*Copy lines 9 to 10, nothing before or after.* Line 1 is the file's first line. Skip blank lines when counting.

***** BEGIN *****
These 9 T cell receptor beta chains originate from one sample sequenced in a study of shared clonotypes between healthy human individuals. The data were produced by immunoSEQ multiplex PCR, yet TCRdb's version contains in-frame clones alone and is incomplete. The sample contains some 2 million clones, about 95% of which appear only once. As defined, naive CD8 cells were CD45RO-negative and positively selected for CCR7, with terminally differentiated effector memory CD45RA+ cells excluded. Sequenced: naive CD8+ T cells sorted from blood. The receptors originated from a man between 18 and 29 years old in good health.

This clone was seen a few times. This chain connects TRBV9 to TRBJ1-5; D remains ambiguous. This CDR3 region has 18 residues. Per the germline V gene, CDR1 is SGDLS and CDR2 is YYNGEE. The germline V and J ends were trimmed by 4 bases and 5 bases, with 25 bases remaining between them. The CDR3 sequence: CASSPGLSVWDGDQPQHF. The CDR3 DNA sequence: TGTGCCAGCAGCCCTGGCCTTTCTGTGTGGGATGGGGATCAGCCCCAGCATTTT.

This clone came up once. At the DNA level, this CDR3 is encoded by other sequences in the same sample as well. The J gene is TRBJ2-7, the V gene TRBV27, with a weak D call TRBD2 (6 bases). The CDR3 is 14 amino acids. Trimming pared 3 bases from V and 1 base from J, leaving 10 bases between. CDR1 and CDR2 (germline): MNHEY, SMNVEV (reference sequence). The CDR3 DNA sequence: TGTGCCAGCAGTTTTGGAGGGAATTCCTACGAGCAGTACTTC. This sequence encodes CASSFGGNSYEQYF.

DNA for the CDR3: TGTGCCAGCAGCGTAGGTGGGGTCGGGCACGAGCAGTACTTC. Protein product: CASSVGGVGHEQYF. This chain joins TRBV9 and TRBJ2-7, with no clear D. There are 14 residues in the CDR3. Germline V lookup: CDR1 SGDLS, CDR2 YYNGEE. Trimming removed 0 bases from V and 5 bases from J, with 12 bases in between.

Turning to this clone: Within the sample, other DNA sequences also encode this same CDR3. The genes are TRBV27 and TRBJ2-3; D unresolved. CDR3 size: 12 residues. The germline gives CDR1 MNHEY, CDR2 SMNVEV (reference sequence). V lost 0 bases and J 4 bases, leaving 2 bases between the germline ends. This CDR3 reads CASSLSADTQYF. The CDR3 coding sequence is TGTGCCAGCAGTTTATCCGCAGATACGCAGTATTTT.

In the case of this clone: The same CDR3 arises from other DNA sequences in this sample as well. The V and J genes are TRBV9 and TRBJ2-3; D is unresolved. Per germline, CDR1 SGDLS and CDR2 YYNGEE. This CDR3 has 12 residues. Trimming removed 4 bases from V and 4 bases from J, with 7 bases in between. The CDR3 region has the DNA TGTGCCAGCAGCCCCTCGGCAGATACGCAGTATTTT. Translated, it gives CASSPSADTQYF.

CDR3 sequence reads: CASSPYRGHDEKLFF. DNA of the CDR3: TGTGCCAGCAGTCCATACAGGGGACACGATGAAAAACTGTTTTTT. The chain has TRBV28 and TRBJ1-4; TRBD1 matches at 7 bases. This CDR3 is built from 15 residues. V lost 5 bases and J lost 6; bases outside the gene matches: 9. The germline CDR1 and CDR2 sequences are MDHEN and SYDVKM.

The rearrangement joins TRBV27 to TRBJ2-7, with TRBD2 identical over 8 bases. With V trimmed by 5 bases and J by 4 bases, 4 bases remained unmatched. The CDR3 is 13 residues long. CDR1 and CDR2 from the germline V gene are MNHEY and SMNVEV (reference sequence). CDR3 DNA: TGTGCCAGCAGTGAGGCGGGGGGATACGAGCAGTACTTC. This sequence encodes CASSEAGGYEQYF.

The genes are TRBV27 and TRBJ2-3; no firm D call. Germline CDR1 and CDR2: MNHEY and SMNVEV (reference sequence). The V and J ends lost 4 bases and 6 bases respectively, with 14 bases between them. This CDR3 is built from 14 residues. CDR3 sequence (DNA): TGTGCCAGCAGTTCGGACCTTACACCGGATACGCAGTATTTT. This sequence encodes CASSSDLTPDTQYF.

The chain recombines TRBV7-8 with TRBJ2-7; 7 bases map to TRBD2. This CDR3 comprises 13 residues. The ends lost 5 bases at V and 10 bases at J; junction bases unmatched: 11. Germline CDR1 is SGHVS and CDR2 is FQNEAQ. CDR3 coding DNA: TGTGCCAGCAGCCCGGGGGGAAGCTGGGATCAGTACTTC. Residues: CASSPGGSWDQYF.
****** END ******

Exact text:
The genes are TRBV27 and TRBJ2-3; no firm D call. Germline CDR1 and CDR2: MNHEY and SMNVEV (reference sequence). The V and J ends lost 4 bases and 6 bases respectively, with 14 bases between them. This CDR3 is built from 14 residues. CDR3 sequence (DNA): TGTGCCAGCAGTTCGGACCTTACACCGGATACGCAGTATTTT. This sequence encodes CASSSDLTPDTQYF.

The chain recombines TRBV7-8 with TRBJ2-7; 7 bases map to TRBD2. This CDR3 comprises 13 residues. The ends lost 5 bases at V and 10 bases at J; junction bases unmatched: 11. Germline CDR1 is SGHVS and CDR2 is FQNEAQ. CDR3 coding DNA: TGTGCCAGCAGCCCGGGGGGAAGCTGGGATCAGTACTTC. Residues: CASSPGGSWDQYF.